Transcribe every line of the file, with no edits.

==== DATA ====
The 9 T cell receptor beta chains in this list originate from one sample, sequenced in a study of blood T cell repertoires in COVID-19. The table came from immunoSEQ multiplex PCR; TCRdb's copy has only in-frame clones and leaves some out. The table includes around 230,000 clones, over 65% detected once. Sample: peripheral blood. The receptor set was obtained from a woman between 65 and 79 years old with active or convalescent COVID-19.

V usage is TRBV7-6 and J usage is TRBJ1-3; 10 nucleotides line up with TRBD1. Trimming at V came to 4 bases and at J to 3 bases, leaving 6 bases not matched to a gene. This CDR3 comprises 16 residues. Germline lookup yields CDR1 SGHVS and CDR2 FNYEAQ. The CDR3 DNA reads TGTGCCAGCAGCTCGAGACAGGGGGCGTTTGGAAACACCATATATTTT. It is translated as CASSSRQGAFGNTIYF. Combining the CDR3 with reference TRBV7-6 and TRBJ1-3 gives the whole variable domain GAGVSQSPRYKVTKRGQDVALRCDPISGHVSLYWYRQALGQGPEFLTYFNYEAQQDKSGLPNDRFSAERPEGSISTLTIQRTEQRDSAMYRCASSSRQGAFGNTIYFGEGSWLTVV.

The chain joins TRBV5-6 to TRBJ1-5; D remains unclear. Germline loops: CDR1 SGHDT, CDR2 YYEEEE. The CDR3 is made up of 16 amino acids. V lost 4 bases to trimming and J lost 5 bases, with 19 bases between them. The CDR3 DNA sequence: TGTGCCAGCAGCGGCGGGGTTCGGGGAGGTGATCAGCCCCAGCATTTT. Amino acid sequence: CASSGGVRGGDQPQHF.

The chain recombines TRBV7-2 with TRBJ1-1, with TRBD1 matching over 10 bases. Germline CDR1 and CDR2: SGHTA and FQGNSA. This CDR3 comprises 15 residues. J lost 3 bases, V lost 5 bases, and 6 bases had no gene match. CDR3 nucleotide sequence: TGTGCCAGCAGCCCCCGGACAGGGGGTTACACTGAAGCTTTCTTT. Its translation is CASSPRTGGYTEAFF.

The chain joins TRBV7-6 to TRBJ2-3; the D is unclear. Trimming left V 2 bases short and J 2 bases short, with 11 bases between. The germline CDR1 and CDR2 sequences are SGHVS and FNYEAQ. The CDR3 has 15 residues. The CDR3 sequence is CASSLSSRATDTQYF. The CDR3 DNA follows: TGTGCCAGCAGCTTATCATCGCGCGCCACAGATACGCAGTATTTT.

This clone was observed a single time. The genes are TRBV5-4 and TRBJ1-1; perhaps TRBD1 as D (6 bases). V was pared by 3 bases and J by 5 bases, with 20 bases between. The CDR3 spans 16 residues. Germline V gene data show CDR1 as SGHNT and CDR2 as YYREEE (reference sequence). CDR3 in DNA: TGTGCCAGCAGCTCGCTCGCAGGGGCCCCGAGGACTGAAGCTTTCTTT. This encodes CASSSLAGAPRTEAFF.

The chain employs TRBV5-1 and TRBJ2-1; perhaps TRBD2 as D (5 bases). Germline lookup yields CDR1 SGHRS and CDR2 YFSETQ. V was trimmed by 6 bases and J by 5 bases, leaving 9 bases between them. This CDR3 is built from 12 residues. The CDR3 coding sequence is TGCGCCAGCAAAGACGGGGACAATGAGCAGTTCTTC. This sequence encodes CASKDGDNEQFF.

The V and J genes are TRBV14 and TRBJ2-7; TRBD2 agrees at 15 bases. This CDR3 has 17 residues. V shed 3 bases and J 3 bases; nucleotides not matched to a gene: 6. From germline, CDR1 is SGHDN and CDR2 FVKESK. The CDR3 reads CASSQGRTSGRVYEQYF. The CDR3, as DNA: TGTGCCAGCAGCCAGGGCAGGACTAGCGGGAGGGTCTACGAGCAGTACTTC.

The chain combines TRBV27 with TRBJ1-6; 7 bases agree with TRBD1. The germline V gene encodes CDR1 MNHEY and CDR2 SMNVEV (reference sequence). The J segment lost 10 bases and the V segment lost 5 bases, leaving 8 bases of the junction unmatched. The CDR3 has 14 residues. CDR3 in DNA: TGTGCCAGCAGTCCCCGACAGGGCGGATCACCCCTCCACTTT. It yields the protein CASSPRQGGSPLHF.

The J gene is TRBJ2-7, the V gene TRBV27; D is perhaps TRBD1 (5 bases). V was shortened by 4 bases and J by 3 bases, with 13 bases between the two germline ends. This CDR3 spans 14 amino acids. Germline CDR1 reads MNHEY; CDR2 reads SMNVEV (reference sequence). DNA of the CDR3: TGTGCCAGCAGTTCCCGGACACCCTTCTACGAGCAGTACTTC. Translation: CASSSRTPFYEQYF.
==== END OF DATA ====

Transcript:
The 9 T cell receptor beta chains in this list originate from one sample, sequenced in a study of blood T cell repertoires in COVID-19. The table came from immunoSEQ multiplex PCR; TCRdb's copy has only in-frame clones and leaves some out. The table includes around 230,000 clones, over 65% detected once. Sample: peripheral blood. The receptor set was obtained from a woman between 65 and 79 years old with active or convalescent COVID-19.

V usage is TRBV7-6 and J usage is TRBJ1-3; 10 nucleotides line up with TRBD1. Trimming at V came to 4 bases and at J to 3 bases, leaving 6 bases not matched to a gene. This CDR3 comprises 16 residues. Germline lookup yields CDR1 SGHVS and CDR2 FNYEAQ. The CDR3 DNA reads TGTGCCAGCAGCTCGAGACAGGGGGCGTTTGGAAACACCATATATTTT. It is translated as CASSSRQGAFGNTIYF. Combining the CDR3 with reference TRBV7-6 and TRBJ1-3 gives the whole variable domain GAGVSQSPRYKVTKRGQDVALRCDPISGHVSLYWYRQALGQGPEFLTYFNYEAQQDKSGLPNDRFSAERPEGSISTLTIQRTEQRDSAMYRCASSSRQGAFGNTIYFGEGSWLTVV.

The chain joins TRBV5-6 to TRBJ1-5; D remains unclear. Germline loops: CDR1 SGHDT, CDR2 YYEEEE. The CDR3 is made up of 16 amino acids. V lost 4 bases to trimming and J lost 5 bases, with 19 bases between them. The CDR3 DNA sequence: TGTGCCAGCAGCGGCGGGGTTCGGGGAGGTGATCAGCCCCAGCATTTT. Amino acid sequence: CASSGGVRGGDQPQHF.

The chain recombines TRBV7-2 with TRBJ1-1, with TRBD1 matching over 10 bases. Germline CDR1 and CDR2: SGHTA and FQGNSA. This CDR3 comprises 15 residues. J lost 3 bases, V lost 5 bases, and 6 bases had no gene match. CDR3 nucleotide sequence: TGTGCCAGCAGCCCCCGGACAGGGGGTTACACTGAAGCTTTCTTT. Its translation is CASSPRTGGYTEAFF.

The chain joins TRBV7-6 to TRBJ2-3; the D is unclear. Trimming left V 2 bases short and J 2 bases short, with 11 bases between. The germline CDR1 and CDR2 sequences are SGHVS and FNYEAQ. The CDR3 has 15 residues. The CDR3 sequence is CASSLSSRATDTQYF. The CDR3 DNA follows: TGTGCCAGCAGCTTATCATCGCGCGCCACAGATACGCAGTATTTT.

This clone was observed a single time. The genes are TRBV5-4 and TRBJ1-1; perhaps TRBD1 as D (6 bases). V was pared by 3 bases and J by 5 bases, with 20 bases between. The CDR3 spans 16 residues. Germline V gene data show CDR1 as SGHNT and CDR2 as YYREEE (reference sequence). CDR3 in DNA: TGTGCCAGCAGCTCGCTCGCAGGGGCCCCGAGGACTGAAGCTTTCTTT. This encodes CASSSLAGAPRTEAFF.

The chain employs TRBV5-1 and TRBJ2-1; perhaps TRBD2 as D (5 bases). Germline lookup yields CDR1 SGHRS and CDR2 YFSETQ. V was trimmed by 6 bases and J by 5 bases, leaving 9 bases between them. This CDR3 is built from 12 residues. The CDR3 coding sequence is TGCGCCAGCAAAGACGGGGACAATGAGCAGTTCTTC. This sequence encodes CASKDGDNEQFF.

The V and J genes are TRBV14 and TRBJ2-7; TRBD2 agrees at 15 bases. This CDR3 has 17 residues. V shed 3 bases and J 3 bases; nucleotides not matched to a gene: 6. From germline, CDR1 is SGHDN and CDR2 FVKESK. The CDR3 reads CASSQGRTSGRVYEQYF. The CDR3, as DNA: TGTGCCAGCAGCCAGGGCAGGACTAGCGGGAGGGTCTACGAGCAGTACTTC.

The chain combines TRBV27 with TRBJ1-6; 7 bases agree with TRBD1. The germline V gene encodes CDR1 MNHEY and CDR2 SMNVEV (reference sequence). The J segment lost 10 bases and the V segment lost 5 bases, leaving 8 bases of the junction unmatched. The CDR3 has 14 residues. CDR3 in DNA: TGTGCCAGCAGTCCCCGACAGGGCGGATCACCCCTCCACTTT. It yields the protein CASSPRQGGSPLHF.

The J gene is TRBJ2-7, the V gene TRBV27; D is perhaps TRBD1 (5 bases). V was shortened by 4 bases and J by 3 bases, with 13 bases between the two germline ends. This CDR3 spans 14 amino acids. Germline CDR1 reads MNHEY; CDR2 reads SMNVEV (reference sequence). DNA of the CDR3: TGTGCCAGCAGTTCCCGGACACCCTTCTACGAGCAGTACTTC. Translation: CASSSRTPFYEQYF.